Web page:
I had the opportunity this week to attend a meeting sponsored by the local MDA chapter that featured a speaker on common ALS symptoms of speech loss, swallowing difficulties and other bulbar disasters. Two other PALS (persons with ALS) were there, and the three of us traded ideas and suggestions about technology and other ways to cope — of course using our various iPads, iPhones, portable amplifiers, whiteboards, notebooks and hand gestures.
But what the three of us had most in common was our ability to laugh — at ourselves and at the silly situations in which we found ourselves.
I have started to carry a small 3-by-5 spiral notebook with me at all times. And a pen on a lanyard around my neck. So I am ready at any time to communicate my best one-liners and to have a permanent record of my witticisms. Looking back at the last few days’ scribblings I realize you needed to be there to get the humor. Most of these great one-liners have a very short shelf life.
Hmmm — who else has very short life expectancy?
But laughing with others is a great way to connect and to share understanding. PALS do not have to explain to each other what is happening to us. A wink, a nod, a smile is often enough to communicate information that words alone could not convey as precisely.
I learned years ago that laughter also can be destructive — a way of distancing, putting-down or avoiding real concerns. I must admit I was good at using laughter as a weapon. But I was fortunate to come to understand that I was not acting responsibly by using humor in that way, not helping myself or people around me get to happiness or peaceful lives. I was just antagonizing them and making myself a sad clown.
So what distinguishes “good” humor from “bad” humor? Clearly it’s intent, but how can that be made clearer? In our family we often “pick” at each other’s weak points with humor — they are almost stock jokes. But they are always delivered with an eye-twinkle and mostly followed with a hug. They are often at our own expense. The tone is never biting or nasty. It's become a way of acknowledging our own foibles and strange habits — without rancor or intent to embarrass.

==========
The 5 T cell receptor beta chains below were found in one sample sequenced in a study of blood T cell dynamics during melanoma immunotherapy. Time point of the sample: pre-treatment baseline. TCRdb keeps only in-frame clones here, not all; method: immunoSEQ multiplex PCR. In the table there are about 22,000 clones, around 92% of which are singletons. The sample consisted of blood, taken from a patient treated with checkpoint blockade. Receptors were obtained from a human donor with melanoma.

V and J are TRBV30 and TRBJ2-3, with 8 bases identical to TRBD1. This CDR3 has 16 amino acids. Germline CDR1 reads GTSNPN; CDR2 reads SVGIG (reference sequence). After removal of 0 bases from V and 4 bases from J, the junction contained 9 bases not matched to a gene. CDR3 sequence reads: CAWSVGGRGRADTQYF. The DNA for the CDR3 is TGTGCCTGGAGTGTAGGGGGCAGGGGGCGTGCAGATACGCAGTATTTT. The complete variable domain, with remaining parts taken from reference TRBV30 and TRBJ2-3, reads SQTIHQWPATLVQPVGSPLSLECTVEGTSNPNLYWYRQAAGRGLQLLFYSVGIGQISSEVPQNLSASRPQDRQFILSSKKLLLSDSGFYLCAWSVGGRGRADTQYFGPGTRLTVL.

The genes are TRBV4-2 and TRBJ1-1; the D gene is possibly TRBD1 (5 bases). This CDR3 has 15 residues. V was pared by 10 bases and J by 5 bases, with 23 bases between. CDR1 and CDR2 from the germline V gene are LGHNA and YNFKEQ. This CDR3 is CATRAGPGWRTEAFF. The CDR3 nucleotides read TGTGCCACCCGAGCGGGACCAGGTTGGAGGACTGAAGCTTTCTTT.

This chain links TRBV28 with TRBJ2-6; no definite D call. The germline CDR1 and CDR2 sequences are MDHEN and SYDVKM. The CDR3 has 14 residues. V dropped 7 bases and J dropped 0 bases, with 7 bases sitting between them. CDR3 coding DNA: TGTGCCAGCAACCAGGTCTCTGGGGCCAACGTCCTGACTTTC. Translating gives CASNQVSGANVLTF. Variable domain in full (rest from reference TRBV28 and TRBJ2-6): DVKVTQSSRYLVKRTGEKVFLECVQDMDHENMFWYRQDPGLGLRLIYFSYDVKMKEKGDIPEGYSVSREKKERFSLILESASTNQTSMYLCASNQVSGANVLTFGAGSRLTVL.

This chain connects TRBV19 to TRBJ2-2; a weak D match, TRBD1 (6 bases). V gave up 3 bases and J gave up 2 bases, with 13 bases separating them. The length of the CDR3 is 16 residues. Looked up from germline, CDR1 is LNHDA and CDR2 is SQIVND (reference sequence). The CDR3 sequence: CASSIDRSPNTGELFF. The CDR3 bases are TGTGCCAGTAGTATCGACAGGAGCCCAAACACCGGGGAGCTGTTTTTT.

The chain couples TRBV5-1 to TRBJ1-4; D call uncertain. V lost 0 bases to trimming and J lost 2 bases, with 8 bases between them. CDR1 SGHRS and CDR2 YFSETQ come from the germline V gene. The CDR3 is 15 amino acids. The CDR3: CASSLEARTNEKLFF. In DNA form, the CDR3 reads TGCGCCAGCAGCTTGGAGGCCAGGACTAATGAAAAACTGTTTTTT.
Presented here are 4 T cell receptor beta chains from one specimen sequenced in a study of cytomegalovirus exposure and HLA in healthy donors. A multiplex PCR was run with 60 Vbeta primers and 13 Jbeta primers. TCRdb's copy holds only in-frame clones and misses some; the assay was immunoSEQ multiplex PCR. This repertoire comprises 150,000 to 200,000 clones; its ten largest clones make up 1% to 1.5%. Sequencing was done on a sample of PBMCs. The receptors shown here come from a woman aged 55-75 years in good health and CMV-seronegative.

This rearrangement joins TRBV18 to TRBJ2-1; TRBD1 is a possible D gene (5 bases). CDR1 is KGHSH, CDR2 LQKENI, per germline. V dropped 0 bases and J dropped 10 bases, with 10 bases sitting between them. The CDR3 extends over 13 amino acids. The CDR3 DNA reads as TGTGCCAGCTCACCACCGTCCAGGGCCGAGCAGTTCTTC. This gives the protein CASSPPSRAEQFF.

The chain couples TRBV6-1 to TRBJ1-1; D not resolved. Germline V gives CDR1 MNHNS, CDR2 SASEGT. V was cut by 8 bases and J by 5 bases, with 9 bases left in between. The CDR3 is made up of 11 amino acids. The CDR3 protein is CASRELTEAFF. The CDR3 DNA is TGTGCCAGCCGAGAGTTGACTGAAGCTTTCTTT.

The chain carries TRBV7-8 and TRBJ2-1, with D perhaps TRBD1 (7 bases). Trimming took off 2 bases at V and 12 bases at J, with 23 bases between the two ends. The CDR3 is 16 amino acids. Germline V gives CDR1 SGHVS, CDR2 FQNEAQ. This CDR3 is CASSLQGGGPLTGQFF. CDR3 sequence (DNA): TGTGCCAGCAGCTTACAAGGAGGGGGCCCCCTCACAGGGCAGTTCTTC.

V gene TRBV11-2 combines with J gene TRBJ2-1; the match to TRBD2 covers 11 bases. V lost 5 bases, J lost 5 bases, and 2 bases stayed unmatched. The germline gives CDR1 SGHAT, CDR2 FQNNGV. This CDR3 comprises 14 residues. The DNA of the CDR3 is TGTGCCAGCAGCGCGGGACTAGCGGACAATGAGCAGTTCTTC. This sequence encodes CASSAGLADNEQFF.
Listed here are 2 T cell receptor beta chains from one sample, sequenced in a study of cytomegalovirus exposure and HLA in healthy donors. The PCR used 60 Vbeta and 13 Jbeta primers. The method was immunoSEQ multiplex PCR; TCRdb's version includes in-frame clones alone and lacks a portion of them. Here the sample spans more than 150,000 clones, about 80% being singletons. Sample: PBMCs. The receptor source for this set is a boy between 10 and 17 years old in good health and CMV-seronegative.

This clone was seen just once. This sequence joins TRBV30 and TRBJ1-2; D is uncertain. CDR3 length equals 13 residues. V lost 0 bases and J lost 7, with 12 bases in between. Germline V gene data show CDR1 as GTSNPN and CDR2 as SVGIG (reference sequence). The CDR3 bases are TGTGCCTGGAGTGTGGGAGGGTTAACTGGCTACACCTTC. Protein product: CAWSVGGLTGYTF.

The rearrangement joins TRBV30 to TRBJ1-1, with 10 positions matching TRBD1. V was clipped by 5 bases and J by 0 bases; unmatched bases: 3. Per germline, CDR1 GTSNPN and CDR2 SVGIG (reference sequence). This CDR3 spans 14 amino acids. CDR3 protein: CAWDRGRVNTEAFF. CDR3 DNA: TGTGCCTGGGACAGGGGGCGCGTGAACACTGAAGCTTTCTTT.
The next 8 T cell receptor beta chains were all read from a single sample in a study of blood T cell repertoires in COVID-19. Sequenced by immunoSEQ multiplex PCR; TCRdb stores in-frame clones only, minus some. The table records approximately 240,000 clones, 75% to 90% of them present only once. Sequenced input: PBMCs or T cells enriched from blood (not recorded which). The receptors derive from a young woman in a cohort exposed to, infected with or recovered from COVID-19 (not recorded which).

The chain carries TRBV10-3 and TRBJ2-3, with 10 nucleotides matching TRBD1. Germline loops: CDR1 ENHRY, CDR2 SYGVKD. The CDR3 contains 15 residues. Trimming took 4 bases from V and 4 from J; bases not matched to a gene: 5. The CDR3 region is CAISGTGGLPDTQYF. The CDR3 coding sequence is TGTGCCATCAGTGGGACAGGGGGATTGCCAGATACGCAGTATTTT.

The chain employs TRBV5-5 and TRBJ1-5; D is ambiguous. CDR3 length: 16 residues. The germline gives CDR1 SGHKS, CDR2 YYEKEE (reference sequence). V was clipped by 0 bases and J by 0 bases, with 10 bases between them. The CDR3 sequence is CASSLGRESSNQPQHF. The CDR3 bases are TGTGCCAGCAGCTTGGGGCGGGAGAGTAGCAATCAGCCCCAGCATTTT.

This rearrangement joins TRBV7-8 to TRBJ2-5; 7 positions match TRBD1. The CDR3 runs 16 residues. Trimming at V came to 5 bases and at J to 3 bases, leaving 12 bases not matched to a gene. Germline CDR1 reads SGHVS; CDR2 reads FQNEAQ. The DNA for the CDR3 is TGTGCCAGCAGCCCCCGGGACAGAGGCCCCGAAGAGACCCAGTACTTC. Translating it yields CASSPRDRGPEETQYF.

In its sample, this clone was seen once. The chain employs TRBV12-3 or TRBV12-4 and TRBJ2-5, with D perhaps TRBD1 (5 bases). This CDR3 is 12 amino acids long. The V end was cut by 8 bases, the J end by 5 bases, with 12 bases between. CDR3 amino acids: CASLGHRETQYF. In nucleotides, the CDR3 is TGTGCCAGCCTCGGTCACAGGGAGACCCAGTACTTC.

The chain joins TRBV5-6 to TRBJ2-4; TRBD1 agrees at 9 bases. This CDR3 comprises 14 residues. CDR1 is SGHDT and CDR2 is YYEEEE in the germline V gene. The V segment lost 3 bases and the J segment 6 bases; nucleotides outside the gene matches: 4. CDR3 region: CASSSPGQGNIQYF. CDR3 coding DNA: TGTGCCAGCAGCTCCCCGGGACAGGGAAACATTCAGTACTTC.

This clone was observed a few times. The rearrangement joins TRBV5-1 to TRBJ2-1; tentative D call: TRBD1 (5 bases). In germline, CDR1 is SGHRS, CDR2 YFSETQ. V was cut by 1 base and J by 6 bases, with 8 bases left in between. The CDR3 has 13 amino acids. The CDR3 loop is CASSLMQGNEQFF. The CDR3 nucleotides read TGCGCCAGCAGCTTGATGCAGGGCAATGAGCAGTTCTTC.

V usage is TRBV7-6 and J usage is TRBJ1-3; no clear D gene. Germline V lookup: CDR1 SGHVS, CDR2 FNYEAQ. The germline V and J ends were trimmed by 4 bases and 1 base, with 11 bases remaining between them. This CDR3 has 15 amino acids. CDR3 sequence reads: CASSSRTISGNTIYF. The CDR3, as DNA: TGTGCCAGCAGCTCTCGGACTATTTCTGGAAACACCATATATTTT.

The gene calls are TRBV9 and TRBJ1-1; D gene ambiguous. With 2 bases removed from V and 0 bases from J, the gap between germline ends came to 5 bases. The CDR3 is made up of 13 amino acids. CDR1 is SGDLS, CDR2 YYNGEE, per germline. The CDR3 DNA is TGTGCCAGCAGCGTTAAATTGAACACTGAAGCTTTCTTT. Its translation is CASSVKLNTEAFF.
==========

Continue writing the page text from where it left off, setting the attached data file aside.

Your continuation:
That’s the same way a room full of PALS can often be hilarious about the strange behaviors our disease produces. The way we talk, move around and perform most of our daily activities is certainly far enough from “normal” to cause folks to take notice. And when we PALS see it in others, it just puts our own struggle in perspective. And from that perspective, humor is an appropriate way to view our own shortcomings. It places them in a human context and reinforces the bonds that join us — PALS and others — all together.
Thurber wrote, “Humor is emotional chaos remembered in tranquility.” Sounds right to me.
This blog originally was posted by Stuart Rakoff on Nov. 8, 2013, as Laughter.
About the Author
My name is Stuart Rakoff. I am 69 years old and live in Reston, Va. In the summer of 2012, I was diagnosed wtih ALS. There is nothing in my family or health history to explain why I have this disease. I started writing my blog, Drinking Through a Straw — My Journey with ALS, as a way to help me articulate to myself a strategy for coping with my situation. As I shared these brief writings with family and friends, they urged me to share them more widely, so I began publishing them at Reston.Patch.com. I hope these writings will stimulate a discussion of the subjects I raise, and I encourage your comments.